Transportation Systems Planning
As discussed in the introduction of this handbook, one can identify a mainstream approach to transportation planning and a second that is richer and more concerned with modern issues. This new emergent viewpoint in approaching transportation problems recognizes the presence of complexities, nonlinearities, and uncertainties that were neglected in the past for the sake of simplicity. The nature of policies to be assessed and the realization that interdependent systems need to be studied and modeled in their totality motivates building decision support systems that are increasingly expanded to incorporate processes and ideas from other related fields. For example, the wider acceptance of discrete choice models, which consider the person as a decision unit, motivates the need to provide data about persons. These can be data on demographics (age, gender), economics (employment, income), and social situations and roles (e.g., household type, indicators of the role in the household). Production of these data to be used in forecasting future choices requires one to employ demographic evolutionary methods that produce this information in future years for which an assessment of policy impacts is made. Many more examples, a few of which are included in this handbook, show that we are experiencing an “immigration” of disparate methods from other fields into transportation systems planning. In this way, the resulting model systems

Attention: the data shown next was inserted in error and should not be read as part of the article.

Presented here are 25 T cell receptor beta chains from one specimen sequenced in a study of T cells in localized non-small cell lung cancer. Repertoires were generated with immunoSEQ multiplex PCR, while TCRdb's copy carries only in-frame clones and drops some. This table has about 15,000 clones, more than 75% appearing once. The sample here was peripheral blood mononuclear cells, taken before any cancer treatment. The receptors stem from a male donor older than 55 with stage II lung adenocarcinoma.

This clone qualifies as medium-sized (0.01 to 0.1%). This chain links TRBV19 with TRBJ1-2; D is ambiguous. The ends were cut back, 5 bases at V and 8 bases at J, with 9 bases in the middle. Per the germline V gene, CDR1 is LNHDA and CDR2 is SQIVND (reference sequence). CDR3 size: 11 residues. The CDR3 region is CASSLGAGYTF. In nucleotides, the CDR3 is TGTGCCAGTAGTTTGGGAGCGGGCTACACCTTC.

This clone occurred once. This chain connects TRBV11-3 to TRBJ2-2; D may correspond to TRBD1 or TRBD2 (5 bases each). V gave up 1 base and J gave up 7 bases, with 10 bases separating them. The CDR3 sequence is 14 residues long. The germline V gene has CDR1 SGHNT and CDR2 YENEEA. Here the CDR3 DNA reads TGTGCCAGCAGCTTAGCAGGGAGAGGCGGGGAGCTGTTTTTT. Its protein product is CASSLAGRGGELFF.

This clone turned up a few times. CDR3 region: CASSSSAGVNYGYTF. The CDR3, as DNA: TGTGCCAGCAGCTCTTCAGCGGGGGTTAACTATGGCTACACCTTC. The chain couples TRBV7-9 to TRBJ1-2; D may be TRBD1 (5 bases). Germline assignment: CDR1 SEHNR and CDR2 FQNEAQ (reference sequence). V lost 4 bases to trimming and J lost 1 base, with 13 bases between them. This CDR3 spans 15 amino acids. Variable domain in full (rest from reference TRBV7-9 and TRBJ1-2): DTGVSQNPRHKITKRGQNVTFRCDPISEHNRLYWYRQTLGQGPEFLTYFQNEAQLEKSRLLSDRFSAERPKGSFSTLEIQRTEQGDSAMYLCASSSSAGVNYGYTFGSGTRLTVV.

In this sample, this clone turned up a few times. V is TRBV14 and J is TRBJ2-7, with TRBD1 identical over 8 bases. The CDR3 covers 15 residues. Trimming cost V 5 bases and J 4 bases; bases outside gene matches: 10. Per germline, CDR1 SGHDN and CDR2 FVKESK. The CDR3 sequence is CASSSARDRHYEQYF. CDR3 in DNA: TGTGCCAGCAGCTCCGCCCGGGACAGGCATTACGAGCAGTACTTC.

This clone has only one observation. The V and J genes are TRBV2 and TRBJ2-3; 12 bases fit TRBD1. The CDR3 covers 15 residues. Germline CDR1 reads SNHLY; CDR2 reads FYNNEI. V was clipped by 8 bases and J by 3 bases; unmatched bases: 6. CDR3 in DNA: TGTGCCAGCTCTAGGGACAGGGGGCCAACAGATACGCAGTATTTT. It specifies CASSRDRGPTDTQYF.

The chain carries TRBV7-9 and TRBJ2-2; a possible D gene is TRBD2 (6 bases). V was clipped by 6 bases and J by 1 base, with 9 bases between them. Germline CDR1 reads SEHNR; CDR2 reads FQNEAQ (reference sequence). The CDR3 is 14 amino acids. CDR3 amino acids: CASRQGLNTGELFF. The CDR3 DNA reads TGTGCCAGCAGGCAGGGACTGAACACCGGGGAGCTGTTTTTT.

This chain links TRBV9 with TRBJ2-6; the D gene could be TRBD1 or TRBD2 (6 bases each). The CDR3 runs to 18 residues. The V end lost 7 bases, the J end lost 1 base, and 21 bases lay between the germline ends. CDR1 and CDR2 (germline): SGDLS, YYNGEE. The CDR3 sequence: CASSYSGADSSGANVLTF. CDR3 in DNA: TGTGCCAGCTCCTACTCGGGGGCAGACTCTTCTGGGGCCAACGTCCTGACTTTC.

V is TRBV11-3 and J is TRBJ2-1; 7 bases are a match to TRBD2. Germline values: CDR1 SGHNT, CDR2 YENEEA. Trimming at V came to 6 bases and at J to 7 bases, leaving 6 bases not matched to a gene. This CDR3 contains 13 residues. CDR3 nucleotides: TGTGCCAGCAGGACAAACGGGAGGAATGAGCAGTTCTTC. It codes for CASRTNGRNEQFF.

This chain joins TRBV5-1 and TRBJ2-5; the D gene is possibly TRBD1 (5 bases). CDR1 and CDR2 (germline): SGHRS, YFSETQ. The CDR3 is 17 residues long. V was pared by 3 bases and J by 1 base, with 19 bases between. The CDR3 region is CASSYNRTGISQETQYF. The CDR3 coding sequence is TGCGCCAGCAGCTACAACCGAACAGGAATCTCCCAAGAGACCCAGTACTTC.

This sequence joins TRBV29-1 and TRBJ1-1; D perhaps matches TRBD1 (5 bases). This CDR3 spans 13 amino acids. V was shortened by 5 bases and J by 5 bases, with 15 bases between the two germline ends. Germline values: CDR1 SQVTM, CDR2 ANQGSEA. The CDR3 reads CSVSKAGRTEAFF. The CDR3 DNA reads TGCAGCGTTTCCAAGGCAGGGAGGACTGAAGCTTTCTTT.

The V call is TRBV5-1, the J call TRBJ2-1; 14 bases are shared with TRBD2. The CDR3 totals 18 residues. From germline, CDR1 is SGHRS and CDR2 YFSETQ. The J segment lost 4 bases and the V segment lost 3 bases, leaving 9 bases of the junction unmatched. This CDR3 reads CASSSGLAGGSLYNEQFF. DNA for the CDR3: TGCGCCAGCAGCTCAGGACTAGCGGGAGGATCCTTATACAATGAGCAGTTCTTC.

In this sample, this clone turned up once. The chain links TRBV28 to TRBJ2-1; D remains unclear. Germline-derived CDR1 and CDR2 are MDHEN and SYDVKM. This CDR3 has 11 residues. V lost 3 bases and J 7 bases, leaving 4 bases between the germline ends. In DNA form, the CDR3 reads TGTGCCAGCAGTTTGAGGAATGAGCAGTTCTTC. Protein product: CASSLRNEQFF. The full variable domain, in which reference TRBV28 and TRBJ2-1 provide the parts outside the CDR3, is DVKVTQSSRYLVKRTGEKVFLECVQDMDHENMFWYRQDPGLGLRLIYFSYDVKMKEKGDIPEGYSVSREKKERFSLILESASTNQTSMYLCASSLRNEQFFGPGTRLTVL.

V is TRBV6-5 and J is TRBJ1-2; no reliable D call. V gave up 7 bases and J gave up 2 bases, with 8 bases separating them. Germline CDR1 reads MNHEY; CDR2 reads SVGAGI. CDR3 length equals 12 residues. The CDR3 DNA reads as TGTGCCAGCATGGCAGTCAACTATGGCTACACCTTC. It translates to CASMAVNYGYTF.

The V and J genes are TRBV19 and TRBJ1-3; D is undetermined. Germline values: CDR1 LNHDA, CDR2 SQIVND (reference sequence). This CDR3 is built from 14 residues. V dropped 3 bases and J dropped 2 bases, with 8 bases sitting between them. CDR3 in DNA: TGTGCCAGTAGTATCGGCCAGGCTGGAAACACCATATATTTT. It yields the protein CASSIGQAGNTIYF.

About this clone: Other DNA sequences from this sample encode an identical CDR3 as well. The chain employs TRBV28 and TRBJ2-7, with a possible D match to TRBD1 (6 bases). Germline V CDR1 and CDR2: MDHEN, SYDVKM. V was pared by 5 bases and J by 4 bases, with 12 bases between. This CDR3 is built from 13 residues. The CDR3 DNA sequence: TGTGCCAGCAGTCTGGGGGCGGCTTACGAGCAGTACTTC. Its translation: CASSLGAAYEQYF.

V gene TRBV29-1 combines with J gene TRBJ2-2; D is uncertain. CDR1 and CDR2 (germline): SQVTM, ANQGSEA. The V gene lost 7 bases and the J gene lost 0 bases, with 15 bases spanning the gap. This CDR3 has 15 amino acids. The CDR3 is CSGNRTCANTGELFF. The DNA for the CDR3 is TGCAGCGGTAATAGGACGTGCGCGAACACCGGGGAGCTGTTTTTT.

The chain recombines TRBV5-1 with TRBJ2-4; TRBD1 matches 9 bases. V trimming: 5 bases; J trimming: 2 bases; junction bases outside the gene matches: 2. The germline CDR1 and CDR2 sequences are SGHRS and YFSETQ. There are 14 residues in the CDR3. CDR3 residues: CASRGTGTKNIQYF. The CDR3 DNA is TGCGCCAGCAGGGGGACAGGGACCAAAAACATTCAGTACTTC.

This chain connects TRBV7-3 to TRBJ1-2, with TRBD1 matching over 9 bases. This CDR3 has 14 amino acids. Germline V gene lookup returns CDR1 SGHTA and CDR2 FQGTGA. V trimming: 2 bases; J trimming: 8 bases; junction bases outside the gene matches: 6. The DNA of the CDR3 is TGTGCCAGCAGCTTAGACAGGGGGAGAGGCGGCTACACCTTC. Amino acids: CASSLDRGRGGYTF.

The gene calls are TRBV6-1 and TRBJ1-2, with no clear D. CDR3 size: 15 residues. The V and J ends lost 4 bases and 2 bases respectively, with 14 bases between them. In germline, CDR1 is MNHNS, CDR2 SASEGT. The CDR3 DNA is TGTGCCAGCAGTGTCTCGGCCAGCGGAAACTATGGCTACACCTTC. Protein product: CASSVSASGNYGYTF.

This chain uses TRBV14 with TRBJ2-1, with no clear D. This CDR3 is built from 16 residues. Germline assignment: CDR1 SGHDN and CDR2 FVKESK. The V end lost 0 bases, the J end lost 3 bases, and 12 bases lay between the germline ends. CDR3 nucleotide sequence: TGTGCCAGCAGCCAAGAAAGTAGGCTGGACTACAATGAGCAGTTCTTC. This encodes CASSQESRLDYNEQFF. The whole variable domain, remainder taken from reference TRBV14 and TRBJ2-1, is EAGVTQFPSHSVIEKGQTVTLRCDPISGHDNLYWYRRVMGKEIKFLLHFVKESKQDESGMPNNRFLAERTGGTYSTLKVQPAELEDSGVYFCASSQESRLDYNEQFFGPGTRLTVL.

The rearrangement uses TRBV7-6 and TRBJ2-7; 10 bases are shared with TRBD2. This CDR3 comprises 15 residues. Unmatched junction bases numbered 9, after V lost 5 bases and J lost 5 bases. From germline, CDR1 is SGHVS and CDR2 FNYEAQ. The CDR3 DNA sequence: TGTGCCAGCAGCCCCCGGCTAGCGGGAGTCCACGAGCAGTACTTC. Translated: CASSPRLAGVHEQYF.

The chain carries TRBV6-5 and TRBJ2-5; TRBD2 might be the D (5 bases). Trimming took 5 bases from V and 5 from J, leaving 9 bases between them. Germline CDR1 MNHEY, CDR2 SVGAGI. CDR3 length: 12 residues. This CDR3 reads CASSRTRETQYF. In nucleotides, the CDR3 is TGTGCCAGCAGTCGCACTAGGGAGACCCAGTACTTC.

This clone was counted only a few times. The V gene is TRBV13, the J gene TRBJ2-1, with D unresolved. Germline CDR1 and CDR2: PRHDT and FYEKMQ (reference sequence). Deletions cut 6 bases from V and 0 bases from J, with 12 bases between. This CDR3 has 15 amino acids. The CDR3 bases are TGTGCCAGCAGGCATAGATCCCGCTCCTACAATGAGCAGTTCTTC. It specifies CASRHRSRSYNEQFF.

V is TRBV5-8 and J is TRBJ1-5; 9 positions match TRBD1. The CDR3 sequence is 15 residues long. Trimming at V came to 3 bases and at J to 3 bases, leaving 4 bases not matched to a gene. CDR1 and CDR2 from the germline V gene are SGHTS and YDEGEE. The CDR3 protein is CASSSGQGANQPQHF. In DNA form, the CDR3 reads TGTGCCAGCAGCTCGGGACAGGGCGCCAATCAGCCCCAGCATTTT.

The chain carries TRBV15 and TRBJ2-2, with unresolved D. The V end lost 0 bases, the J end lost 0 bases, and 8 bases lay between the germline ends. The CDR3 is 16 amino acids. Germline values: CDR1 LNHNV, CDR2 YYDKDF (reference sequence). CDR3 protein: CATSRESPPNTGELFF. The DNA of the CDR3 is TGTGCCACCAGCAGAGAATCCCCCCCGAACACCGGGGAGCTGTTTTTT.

are very often the result of a somewhat haphazard amalgamation of methods that have been designed at different levels of scale (person, community, city), based on different behavioral assumptions (e.g., optimizing, satisficing, adaptive, or opportunistic behavior), and estimated with data from different periods or horizons (e.g., a typical day, a given year defined generically, a census decade, and so forth). For these reasons, different models may not be entirely consistent and interoperable, and their predictions are surrounded by large error bands that provide information that is sometimes sufficient for some type of decision making and other times totally inadequate for any analysis. Many of these models, however, share the same motivation and their ultimate aim is to solve specific
. In this chapter overviews of these problems and of the most recent issues in designing transportation system planning models to solve the problems are provided.